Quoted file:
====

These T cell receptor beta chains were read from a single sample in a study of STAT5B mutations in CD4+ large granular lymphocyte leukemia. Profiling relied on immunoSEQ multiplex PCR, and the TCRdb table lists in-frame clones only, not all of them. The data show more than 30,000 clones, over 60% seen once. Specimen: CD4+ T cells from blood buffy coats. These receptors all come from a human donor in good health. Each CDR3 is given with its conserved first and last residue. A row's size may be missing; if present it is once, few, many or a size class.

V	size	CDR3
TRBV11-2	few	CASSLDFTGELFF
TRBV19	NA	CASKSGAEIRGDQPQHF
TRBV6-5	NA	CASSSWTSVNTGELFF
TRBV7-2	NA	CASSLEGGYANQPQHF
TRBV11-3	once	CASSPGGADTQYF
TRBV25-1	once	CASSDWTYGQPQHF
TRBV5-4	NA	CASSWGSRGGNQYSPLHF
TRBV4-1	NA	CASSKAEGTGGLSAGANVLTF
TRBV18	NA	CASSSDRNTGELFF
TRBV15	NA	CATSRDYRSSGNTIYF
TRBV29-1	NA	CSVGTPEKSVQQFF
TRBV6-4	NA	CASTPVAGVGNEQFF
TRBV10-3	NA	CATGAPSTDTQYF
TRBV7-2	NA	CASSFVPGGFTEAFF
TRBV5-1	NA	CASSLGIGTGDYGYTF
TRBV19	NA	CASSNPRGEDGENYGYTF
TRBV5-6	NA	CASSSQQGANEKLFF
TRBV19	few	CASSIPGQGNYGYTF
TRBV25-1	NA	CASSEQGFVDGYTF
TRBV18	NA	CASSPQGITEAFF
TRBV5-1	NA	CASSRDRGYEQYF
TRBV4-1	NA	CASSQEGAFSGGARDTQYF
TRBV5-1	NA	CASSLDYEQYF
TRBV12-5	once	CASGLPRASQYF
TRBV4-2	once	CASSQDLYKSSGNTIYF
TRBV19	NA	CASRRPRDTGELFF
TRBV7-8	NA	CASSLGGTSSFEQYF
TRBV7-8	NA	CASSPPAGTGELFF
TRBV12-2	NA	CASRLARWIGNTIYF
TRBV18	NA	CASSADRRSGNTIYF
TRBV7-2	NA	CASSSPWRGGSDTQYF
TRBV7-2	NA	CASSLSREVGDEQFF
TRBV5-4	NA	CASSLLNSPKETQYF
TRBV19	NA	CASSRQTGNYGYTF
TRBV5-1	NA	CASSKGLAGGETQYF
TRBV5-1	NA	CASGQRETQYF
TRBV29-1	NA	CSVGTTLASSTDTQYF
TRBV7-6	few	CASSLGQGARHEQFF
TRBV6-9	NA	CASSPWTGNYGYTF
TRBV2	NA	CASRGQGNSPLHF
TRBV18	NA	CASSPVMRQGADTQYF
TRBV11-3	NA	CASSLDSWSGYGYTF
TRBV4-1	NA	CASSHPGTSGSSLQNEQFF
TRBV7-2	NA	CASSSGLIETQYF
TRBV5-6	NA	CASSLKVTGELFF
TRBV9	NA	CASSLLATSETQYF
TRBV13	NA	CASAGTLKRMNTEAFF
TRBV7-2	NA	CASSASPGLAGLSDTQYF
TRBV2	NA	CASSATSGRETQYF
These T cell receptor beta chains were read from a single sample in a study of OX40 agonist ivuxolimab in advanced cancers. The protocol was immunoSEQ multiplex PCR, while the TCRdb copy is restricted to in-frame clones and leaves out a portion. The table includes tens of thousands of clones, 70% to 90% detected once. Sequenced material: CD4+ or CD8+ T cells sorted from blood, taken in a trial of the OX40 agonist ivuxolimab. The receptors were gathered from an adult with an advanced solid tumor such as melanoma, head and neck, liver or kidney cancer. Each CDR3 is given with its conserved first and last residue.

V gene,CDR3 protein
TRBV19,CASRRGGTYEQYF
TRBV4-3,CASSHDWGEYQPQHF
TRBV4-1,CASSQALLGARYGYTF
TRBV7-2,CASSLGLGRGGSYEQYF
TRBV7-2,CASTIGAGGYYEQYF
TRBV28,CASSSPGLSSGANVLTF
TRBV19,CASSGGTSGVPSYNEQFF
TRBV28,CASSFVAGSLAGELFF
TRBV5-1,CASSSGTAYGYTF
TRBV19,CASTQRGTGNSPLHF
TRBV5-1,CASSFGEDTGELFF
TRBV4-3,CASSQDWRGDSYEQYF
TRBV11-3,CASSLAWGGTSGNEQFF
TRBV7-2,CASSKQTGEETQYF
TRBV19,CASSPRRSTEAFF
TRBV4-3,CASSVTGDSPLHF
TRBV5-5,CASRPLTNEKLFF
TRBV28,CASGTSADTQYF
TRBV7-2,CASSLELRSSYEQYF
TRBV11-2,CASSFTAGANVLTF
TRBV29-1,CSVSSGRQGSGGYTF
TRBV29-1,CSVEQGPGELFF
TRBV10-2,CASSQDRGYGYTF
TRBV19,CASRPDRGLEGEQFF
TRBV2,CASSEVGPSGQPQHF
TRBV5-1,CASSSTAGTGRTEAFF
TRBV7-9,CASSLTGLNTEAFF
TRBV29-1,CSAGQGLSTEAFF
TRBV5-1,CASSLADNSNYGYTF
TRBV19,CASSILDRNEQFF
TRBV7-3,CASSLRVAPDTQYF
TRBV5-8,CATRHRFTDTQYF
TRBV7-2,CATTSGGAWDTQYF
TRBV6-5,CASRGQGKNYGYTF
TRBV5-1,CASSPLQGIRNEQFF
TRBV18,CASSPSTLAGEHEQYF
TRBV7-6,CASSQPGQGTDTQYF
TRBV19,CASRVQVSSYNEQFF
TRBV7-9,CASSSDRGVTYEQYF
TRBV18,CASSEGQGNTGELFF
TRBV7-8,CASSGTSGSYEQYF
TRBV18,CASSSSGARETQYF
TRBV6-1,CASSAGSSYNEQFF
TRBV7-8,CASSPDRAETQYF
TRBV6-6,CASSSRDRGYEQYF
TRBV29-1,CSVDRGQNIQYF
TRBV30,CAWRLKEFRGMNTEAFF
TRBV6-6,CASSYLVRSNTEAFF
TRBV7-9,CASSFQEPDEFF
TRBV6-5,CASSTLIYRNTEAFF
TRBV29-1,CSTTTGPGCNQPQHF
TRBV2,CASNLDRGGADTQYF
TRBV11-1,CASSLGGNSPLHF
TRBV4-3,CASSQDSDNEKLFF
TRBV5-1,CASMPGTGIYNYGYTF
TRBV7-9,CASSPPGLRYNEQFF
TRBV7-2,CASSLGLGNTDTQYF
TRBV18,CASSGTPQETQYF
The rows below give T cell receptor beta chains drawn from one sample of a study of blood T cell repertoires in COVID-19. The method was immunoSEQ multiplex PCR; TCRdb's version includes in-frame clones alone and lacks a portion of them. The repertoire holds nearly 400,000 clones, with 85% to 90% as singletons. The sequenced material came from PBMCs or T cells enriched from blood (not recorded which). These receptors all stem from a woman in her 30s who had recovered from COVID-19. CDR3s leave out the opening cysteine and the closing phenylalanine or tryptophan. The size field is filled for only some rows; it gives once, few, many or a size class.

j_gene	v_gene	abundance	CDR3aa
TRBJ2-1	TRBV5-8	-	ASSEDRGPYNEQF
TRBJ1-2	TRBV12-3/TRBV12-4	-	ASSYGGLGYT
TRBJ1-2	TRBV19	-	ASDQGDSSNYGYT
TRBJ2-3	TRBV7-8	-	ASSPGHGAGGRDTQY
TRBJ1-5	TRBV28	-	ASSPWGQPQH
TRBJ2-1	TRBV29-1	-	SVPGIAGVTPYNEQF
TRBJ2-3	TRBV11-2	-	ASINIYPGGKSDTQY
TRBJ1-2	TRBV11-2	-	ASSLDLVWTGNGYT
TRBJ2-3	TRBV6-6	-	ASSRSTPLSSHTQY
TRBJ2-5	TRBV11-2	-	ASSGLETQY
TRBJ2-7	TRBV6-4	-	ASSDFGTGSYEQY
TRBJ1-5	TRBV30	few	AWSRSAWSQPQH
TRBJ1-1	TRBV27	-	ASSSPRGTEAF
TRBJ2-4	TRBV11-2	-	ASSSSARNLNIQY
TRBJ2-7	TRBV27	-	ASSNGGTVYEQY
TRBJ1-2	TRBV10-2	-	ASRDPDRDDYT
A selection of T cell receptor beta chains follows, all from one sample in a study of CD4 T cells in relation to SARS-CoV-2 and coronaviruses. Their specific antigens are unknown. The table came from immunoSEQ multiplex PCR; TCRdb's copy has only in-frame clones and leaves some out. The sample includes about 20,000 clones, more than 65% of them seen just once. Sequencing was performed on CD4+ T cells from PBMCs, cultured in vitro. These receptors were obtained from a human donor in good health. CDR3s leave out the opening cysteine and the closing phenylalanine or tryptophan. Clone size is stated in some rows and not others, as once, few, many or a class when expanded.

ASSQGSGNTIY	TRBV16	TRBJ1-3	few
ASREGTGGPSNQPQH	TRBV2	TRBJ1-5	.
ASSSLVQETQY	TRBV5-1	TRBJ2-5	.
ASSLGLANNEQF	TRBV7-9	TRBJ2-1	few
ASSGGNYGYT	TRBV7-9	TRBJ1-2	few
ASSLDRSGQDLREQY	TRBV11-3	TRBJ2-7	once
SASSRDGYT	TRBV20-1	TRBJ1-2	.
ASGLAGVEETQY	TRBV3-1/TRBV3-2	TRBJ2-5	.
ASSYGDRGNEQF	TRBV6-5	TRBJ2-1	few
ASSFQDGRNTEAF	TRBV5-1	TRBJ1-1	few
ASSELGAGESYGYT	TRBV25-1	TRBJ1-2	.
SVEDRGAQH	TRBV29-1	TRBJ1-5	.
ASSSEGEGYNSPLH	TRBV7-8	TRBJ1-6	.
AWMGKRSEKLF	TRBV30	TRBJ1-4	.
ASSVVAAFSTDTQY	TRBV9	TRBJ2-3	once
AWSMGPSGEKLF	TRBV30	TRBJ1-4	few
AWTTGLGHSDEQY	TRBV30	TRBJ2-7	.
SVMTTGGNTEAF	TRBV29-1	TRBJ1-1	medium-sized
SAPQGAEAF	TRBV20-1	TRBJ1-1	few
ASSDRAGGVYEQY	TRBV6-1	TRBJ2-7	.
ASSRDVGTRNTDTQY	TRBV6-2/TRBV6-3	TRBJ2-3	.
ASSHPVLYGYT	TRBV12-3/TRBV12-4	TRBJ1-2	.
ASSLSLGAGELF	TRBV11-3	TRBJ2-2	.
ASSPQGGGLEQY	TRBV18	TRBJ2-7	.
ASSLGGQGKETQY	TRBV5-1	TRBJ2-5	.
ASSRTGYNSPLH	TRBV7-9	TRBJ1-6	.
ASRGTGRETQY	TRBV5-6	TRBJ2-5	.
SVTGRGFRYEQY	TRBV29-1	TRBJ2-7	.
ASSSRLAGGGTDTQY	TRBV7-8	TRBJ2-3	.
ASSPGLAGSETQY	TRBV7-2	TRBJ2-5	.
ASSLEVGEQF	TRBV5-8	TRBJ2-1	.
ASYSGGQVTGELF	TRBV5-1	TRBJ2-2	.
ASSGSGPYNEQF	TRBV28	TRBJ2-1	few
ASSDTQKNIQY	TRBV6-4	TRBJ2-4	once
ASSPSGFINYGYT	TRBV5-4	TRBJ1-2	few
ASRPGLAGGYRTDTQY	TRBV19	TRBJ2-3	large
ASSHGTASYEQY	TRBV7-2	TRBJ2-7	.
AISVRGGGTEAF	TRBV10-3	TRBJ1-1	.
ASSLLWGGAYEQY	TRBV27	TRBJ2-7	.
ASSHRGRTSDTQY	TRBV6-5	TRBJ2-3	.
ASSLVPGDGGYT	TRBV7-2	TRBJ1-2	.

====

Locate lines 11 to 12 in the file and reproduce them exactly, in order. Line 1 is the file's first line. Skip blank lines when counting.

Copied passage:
TRBV18	NA	CASSSDRNTGELFF
TRBV15	NA	CATSRDYRSSGNTIYF